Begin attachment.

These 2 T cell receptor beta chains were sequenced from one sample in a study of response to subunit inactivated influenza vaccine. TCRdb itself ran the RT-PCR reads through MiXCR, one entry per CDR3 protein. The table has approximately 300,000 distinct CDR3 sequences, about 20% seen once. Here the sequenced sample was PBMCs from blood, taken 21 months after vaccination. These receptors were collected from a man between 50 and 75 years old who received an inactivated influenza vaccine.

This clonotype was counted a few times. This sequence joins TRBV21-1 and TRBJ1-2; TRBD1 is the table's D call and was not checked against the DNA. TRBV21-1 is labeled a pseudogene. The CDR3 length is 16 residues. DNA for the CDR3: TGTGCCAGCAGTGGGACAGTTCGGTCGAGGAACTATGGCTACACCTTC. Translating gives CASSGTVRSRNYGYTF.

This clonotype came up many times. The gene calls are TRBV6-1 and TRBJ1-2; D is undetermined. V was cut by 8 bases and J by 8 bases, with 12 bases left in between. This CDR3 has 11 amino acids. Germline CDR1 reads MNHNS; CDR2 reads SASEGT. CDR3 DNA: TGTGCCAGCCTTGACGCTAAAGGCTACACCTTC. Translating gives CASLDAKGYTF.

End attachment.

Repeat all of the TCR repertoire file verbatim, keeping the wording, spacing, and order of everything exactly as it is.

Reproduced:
These 2 T cell receptor beta chains were sequenced from one sample in a study of response to subunit inactivated influenza vaccine. TCRdb itself ran the RT-PCR reads through MiXCR, one entry per CDR3 protein. The table has approximately 300,000 distinct CDR3 sequences, about 20% seen once. Here the sequenced sample was PBMCs from blood, taken 21 months after vaccination. These receptors were collected from a man between 50 and 75 years old who received an inactivated influenza vaccine.

This clonotype was counted a few times. This sequence joins TRBV21-1 and TRBJ1-2; TRBD1 is the table's D call and was not checked against the DNA. TRBV21-1 is labeled a pseudogene. The CDR3 length is 16 residues. DNA for the CDR3: TGTGCCAGCAGTGGGACAGTTCGGTCGAGGAACTATGGCTACACCTTC. Translating gives CASSGTVRSRNYGYTF.

This clonotype came up many times. The gene calls are TRBV6-1 and TRBJ1-2; D is undetermined. V was cut by 8 bases and J by 8 bases, with 12 bases left in between. This CDR3 has 11 amino acids. Germline CDR1 reads MNHNS; CDR2 reads SASEGT. CDR3 DNA: TGTGCCAGCCTTGACGCTAAAGGCTACACCTTC. Translating gives CASLDAKGYTF.